So the question then becomes, how do we convince people that this actually needs to be done? And that's difficult and will take time. But on the other hand, it exactly mirrors the discussion we had all in the 19th century about sewage. And eventually, people got convinced that sewage is dangerous, causes a problem with cholera and typhoid. And once people understood that, they were willing to pay the money. Unfortunately, CO2 doesn't smell, so it's harder to deal with.  

On the other hand, every gallon of gasoline you put out puts 20 pounds of CO2 into the atmosphere. Think about this next time you drive a car, right? And it will be there for thousands of years.  

So how do we get there if we start small? We have to build that first one ton a day unit. Maybe a few of them. That's a $20 million project, then you will have them. Then you can start mass producing them. I would argue we scale up just like the car engines in numbers, not in sheer size of individual units.  

Then that could actually go quite fast. If you look at a picture from New York in 1900, you are hard pressed to find a car. If you look at 1925, they're everywhere. Jet planes got in between 1951, when the first one started to fly, and by 1965, the world's fleets were jet planes. So it takes a decade or two for a new technology to really get in. Think of the cell phone. You see the same kind of thing.  

So what we really need is that you and I and everybody else have to demand to close the carbon cycle, which is a little bit like the recycling projects of the 1970's and 80's. You can convince people ultimately to do that. And if we do that, the policies will follow the volunteers. In the beginning, recycling was entirely voluntary. Today, I don't have all that much of a choice anymore because people accepted it. And it is a good thing. All right?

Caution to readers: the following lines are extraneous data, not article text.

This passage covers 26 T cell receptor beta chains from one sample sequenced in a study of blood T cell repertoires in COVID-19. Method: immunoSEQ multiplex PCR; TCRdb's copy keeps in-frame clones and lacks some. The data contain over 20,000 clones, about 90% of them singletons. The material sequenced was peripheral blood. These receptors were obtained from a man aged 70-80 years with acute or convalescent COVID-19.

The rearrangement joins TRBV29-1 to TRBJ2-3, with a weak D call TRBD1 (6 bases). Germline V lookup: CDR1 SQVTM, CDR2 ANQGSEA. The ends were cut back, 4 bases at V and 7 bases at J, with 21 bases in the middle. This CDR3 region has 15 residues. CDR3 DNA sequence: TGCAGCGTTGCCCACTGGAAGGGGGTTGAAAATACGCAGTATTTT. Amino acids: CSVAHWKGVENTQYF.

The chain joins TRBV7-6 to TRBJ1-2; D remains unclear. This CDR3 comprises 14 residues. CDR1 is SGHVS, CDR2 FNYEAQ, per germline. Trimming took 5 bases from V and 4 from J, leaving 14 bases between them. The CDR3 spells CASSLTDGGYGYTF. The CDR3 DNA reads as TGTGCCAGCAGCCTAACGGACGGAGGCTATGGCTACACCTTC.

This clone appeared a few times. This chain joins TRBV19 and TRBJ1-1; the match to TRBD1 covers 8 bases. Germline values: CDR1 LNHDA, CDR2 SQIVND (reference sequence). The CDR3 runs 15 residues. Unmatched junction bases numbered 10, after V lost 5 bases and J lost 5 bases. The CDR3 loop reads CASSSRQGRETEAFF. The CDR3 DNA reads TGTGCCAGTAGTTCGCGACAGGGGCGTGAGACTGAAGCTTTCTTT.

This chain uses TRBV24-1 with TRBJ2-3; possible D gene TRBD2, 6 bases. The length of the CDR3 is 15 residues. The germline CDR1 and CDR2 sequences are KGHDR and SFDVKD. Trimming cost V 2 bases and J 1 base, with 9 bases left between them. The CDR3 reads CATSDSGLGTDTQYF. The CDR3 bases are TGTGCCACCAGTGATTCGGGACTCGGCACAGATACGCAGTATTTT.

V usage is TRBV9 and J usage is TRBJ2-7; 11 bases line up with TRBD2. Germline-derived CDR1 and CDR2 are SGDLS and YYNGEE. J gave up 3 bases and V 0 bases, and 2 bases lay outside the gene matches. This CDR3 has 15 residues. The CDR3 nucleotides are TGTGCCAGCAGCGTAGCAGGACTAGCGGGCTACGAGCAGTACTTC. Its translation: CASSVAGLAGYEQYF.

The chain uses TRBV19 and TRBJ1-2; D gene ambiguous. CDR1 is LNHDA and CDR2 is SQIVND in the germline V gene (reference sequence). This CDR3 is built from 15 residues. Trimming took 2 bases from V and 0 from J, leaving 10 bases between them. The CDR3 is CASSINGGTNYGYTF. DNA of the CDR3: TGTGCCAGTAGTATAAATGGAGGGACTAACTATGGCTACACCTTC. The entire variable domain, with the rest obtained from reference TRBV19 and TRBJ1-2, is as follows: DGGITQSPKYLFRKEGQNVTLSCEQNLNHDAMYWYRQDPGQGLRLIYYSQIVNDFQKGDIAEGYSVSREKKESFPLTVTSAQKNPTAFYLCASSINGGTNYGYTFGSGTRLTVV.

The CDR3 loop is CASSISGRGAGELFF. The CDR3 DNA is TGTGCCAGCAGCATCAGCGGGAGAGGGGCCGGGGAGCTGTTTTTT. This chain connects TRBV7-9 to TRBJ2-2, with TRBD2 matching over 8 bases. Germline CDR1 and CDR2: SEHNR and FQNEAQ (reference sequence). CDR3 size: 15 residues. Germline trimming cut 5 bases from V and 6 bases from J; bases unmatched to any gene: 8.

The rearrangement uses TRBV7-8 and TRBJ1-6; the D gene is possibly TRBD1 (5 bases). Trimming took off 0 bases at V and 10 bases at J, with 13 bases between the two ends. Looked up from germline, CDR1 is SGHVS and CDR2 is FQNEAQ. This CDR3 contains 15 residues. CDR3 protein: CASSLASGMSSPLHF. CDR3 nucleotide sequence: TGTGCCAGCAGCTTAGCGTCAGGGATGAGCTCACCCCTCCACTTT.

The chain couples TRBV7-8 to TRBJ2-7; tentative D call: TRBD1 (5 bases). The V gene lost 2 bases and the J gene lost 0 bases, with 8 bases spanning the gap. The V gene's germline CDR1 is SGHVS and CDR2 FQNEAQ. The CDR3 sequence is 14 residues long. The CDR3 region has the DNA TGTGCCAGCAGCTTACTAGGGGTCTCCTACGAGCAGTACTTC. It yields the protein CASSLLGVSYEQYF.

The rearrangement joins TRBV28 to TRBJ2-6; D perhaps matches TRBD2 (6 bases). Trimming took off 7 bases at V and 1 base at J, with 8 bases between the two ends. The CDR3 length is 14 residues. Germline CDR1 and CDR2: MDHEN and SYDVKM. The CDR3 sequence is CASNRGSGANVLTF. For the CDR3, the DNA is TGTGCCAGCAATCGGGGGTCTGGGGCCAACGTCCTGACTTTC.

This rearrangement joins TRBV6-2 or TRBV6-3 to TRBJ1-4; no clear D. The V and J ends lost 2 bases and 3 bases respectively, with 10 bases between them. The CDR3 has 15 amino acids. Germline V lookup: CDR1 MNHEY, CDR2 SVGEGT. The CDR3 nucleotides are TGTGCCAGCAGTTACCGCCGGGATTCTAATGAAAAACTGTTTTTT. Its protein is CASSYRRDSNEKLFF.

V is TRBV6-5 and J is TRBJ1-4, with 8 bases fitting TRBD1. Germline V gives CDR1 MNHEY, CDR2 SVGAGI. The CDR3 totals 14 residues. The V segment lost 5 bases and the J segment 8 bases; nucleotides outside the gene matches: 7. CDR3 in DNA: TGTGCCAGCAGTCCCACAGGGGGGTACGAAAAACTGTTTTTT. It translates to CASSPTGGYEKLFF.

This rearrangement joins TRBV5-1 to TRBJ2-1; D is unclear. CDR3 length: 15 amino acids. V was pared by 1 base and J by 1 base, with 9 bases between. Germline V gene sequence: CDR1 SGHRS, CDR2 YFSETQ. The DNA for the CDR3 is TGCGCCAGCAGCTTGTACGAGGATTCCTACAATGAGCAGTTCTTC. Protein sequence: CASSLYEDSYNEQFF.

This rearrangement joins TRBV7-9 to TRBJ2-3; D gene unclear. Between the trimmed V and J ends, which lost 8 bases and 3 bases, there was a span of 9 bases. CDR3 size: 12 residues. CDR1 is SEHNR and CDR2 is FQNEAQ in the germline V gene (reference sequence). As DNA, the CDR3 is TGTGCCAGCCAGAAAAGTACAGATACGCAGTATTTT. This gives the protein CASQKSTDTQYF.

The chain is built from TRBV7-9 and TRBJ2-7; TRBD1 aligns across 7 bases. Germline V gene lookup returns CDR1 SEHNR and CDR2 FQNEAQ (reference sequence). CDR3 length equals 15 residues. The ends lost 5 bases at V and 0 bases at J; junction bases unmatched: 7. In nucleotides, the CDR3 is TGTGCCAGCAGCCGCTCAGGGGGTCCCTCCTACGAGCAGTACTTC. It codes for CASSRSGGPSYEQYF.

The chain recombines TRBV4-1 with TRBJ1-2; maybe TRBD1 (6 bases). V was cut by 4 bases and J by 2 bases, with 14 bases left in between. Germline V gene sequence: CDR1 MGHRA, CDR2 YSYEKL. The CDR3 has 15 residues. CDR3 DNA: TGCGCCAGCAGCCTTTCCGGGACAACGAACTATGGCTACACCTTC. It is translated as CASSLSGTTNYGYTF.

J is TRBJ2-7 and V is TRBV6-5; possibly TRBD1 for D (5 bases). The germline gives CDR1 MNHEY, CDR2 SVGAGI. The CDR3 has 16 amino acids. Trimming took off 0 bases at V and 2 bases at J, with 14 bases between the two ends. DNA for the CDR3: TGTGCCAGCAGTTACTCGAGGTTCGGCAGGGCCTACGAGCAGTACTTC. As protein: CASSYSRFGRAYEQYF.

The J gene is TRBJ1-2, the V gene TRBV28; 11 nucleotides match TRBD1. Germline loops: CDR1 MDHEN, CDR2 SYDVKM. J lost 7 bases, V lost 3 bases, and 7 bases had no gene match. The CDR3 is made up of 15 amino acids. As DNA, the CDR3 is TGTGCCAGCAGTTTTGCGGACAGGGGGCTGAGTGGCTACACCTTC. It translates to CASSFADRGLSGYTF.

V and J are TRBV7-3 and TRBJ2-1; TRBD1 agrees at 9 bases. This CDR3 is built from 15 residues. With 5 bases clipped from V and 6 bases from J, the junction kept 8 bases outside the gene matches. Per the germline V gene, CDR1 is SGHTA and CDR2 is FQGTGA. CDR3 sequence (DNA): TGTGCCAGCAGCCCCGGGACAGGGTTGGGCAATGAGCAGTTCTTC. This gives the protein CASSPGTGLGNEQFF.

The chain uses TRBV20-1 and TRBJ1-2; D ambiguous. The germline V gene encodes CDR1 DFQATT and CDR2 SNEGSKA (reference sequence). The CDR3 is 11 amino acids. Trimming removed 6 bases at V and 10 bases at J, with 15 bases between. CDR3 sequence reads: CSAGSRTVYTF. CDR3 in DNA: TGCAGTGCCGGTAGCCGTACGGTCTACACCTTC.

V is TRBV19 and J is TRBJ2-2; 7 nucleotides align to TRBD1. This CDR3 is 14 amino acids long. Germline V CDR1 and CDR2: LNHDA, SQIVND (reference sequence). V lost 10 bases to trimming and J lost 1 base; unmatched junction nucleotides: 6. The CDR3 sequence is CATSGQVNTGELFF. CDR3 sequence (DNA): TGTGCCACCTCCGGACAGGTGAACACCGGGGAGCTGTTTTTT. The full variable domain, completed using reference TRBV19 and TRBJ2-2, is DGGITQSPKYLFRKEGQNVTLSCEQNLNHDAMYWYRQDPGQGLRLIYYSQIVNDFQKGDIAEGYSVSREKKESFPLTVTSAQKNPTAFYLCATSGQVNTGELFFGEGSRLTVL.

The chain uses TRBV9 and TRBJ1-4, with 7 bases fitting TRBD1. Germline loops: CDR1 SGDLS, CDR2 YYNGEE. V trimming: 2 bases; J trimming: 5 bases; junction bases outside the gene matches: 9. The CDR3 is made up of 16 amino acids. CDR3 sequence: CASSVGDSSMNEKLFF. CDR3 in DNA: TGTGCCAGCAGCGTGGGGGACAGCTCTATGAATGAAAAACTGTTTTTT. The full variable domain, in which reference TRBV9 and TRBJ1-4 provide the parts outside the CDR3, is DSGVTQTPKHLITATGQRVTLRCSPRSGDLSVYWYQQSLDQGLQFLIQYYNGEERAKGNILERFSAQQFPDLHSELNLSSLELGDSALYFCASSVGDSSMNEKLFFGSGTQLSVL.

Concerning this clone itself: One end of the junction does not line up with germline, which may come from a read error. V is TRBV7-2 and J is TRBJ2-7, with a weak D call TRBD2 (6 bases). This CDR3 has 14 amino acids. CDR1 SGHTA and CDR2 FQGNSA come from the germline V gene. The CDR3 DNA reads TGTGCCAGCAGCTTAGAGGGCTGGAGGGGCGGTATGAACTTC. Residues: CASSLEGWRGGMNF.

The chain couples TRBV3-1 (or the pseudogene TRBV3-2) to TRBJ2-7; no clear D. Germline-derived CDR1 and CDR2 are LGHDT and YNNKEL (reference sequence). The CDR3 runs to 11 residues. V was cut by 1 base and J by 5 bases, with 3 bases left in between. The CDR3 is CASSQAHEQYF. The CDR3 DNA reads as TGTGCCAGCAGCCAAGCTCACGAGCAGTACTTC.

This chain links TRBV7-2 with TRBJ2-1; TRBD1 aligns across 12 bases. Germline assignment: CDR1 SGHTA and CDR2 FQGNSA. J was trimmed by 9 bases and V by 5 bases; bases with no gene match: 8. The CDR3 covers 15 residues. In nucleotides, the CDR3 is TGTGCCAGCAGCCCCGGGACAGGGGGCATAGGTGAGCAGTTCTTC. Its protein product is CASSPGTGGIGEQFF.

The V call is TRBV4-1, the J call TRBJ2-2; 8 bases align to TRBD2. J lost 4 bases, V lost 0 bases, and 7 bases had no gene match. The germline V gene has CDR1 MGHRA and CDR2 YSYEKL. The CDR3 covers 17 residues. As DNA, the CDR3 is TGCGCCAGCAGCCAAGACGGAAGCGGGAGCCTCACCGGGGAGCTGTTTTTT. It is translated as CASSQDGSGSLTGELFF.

So volunteers will never change the carbon balance substantively because they will never be enough. But they will give the politicians, ultimately, the cover to make it happen. So what we need is a well-designed buy back the carbon campaign, which sort of mirrors the old recycling campaigns, and in a way then, gives the politicians they cover they will need.  

The last 25 years, in my view, have shown that waiting for others to first make this happen will never work. Top down approaches seem to fail miserably. So let's begin at home. Ask for ways to buy the carbon back. Demand that button on the pump. And then over time, things will come into balance. And I think that's what we will need. Thanks so much for your time.

 

Klaus Lackner is the founding director of the Center for Negative Carbon Emissions. CNCE is partially supported by Arizona’s Technology and Research Initiative Fund. TRIF investment has enabled thousands of scientific discoveries, over 800 patents, 280 new startup companies and hands-on training for approximately 33,000 students across Arizona’s universities. Publicly supported through voter approval, TRIF is an essential resource for growing Arizona’s economy and providing opportunities for Arizona residents to work, learn and thrive.